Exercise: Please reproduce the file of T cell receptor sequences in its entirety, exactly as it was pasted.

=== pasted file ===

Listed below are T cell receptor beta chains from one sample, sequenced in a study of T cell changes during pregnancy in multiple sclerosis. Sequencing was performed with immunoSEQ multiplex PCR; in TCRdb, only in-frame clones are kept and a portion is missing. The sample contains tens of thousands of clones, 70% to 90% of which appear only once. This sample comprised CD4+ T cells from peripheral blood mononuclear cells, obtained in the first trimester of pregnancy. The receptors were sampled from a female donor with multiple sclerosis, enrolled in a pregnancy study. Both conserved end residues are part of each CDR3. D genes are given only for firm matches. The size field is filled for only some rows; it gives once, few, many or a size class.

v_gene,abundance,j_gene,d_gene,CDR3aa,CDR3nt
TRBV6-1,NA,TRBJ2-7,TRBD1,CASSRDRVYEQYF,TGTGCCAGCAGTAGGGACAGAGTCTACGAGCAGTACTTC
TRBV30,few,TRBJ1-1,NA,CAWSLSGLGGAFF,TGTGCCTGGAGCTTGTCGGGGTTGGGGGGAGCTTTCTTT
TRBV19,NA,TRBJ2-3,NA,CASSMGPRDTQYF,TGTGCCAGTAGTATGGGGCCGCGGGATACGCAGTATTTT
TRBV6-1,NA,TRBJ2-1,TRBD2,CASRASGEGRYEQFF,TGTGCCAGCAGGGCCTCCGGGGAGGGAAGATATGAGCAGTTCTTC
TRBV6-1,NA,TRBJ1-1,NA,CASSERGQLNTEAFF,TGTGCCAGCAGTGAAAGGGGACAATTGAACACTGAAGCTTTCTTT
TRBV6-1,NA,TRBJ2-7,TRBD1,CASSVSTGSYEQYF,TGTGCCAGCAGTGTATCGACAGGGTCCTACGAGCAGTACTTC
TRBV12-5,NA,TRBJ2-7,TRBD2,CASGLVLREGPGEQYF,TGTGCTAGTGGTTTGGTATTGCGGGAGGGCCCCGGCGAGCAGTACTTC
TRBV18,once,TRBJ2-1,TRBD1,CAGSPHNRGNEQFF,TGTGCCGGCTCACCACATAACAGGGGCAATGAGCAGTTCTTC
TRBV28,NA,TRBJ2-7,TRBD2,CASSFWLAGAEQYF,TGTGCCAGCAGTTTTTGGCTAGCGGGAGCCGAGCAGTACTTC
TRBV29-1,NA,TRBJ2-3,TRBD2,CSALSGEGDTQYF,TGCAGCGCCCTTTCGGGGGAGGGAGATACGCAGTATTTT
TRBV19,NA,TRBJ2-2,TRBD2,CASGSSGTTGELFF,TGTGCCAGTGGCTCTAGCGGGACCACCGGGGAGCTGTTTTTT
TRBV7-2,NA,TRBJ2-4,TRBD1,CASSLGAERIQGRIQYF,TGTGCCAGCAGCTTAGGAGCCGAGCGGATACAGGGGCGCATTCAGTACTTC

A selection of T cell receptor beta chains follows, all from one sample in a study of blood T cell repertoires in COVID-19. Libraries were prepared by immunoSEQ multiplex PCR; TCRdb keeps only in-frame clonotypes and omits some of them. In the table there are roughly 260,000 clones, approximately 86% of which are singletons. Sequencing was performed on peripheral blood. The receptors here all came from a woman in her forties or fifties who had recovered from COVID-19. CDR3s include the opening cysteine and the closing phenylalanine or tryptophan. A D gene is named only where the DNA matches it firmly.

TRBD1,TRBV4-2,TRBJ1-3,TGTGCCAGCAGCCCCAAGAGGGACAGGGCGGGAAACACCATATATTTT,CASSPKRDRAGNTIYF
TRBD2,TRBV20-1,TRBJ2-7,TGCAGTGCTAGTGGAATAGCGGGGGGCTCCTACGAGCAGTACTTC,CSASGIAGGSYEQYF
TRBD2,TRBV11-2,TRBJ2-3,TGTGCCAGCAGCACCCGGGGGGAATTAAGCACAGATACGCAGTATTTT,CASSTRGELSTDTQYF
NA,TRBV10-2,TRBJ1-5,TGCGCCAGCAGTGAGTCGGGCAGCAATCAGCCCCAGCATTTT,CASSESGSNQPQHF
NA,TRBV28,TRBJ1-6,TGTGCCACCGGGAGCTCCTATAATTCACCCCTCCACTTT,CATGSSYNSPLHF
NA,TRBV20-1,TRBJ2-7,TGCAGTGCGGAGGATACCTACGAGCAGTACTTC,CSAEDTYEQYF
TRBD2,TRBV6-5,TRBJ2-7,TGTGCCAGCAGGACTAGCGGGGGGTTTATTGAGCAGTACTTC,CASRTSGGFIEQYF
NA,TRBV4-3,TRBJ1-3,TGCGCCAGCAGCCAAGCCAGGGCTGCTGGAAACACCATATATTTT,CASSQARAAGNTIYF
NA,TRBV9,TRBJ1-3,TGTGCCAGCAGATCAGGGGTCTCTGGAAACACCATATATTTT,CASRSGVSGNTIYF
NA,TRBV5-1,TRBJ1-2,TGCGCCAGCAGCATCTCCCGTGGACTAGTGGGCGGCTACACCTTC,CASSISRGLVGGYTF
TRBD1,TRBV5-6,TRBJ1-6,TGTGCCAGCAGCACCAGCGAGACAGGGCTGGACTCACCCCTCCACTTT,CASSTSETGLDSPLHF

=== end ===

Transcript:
Listed below are T cell receptor beta chains from one sample, sequenced in a study of T cell changes during pregnancy in multiple sclerosis. Sequencing was performed with immunoSEQ multiplex PCR; in TCRdb, only in-frame clones are kept and a portion is missing. The sample contains tens of thousands of clones, 70% to 90% of which appear only once. This sample comprised CD4+ T cells from peripheral blood mononuclear cells, obtained in the first trimester of pregnancy. The receptors were sampled from a female donor with multiple sclerosis, enrolled in a pregnancy study. Both conserved end residues are part of each CDR3. D genes are given only for firm matches. The size field is filled for only some rows; it gives once, few, many or a size class.

v_gene,abundance,j_gene,d_gene,CDR3aa,CDR3nt
TRBV6-1,NA,TRBJ2-7,TRBD1,CASSRDRVYEQYF,TGTGCCAGCAGTAGGGACAGAGTCTACGAGCAGTACTTC
TRBV30,few,TRBJ1-1,NA,CAWSLSGLGGAFF,TGTGCCTGGAGCTTGTCGGGGTTGGGGGGAGCTTTCTTT
TRBV19,NA,TRBJ2-3,NA,CASSMGPRDTQYF,TGTGCCAGTAGTATGGGGCCGCGGGATACGCAGTATTTT
TRBV6-1,NA,TRBJ2-1,TRBD2,CASRASGEGRYEQFF,TGTGCCAGCAGGGCCTCCGGGGAGGGAAGATATGAGCAGTTCTTC
TRBV6-1,NA,TRBJ1-1,NA,CASSERGQLNTEAFF,TGTGCCAGCAGTGAAAGGGGACAATTGAACACTGAAGCTTTCTTT
TRBV6-1,NA,TRBJ2-7,TRBD1,CASSVSTGSYEQYF,TGTGCCAGCAGTGTATCGACAGGGTCCTACGAGCAGTACTTC
TRBV12-5,NA,TRBJ2-7,TRBD2,CASGLVLREGPGEQYF,TGTGCTAGTGGTTTGGTATTGCGGGAGGGCCCCGGCGAGCAGTACTTC
TRBV18,once,TRBJ2-1,TRBD1,CAGSPHNRGNEQFF,TGTGCCGGCTCACCACATAACAGGGGCAATGAGCAGTTCTTC
TRBV28,NA,TRBJ2-7,TRBD2,CASSFWLAGAEQYF,TGTGCCAGCAGTTTTTGGCTAGCGGGAGCCGAGCAGTACTTC
TRBV29-1,NA,TRBJ2-3,TRBD2,CSALSGEGDTQYF,TGCAGCGCCCTTTCGGGGGAGGGAGATACGCAGTATTTT
TRBV19,NA,TRBJ2-2,TRBD2,CASGSSGTTGELFF,TGTGCCAGTGGCTCTAGCGGGACCACCGGGGAGCTGTTTTTT
TRBV7-2,NA,TRBJ2-4,TRBD1,CASSLGAERIQGRIQYF,TGTGCCAGCAGCTTAGGAGCCGAGCGGATACAGGGGCGCATTCAGTACTTC

A selection of T cell receptor beta chains follows, all from one sample in a study of blood T cell repertoires in COVID-19. Libraries were prepared by immunoSEQ multiplex PCR; TCRdb keeps only in-frame clonotypes and omits some of them. In the table there are roughly 260,000 clones, approximately 86% of which are singletons. Sequencing was performed on peripheral blood. The receptors here all came from a woman in her forties or fifties who had recovered from COVID-19. CDR3s include the opening cysteine and the closing phenylalanine or tryptophan. A D gene is named only where the DNA matches it firmly.

TRBD1,TRBV4-2,TRBJ1-3,TGTGCCAGCAGCCCCAAGAGGGACAGGGCGGGAAACACCATATATTTT,CASSPKRDRAGNTIYF
TRBD2,TRBV20-1,TRBJ2-7,TGCAGTGCTAGTGGAATAGCGGGGGGCTCCTACGAGCAGTACTTC,CSASGIAGGSYEQYF
TRBD2,TRBV11-2,TRBJ2-3,TGTGCCAGCAGCACCCGGGGGGAATTAAGCACAGATACGCAGTATTTT,CASSTRGELSTDTQYF
NA,TRBV10-2,TRBJ1-5,TGCGCCAGCAGTGAGTCGGGCAGCAATCAGCCCCAGCATTTT,CASSESGSNQPQHF
NA,TRBV28,TRBJ1-6,TGTGCCACCGGGAGCTCCTATAATTCACCCCTCCACTTT,CATGSSYNSPLHF
NA,TRBV20-1,TRBJ2-7,TGCAGTGCGGAGGATACCTACGAGCAGTACTTC,CSAEDTYEQYF
TRBD2,TRBV6-5,TRBJ2-7,TGTGCCAGCAGGACTAGCGGGGGGTTTATTGAGCAGTACTTC,CASRTSGGFIEQYF
NA,TRBV4-3,TRBJ1-3,TGCGCCAGCAGCCAAGCCAGGGCTGCTGGAAACACCATATATTTT,CASSQARAAGNTIYF
NA,TRBV9,TRBJ1-3,TGTGCCAGCAGATCAGGGGTCTCTGGAAACACCATATATTTT,CASRSGVSGNTIYF
NA,TRBV5-1,TRBJ1-2,TGCGCCAGCAGCATCTCCCGTGGACTAGTGGGCGGCTACACCTTC,CASSISRGLVGGYTF
TRBD1,TRBV5-6,TRBJ1-6,TGTGCCAGCAGCACCAGCGAGACAGGGCTGGACTCACCCCTCCACTTT,CASSTSETGLDSPLHF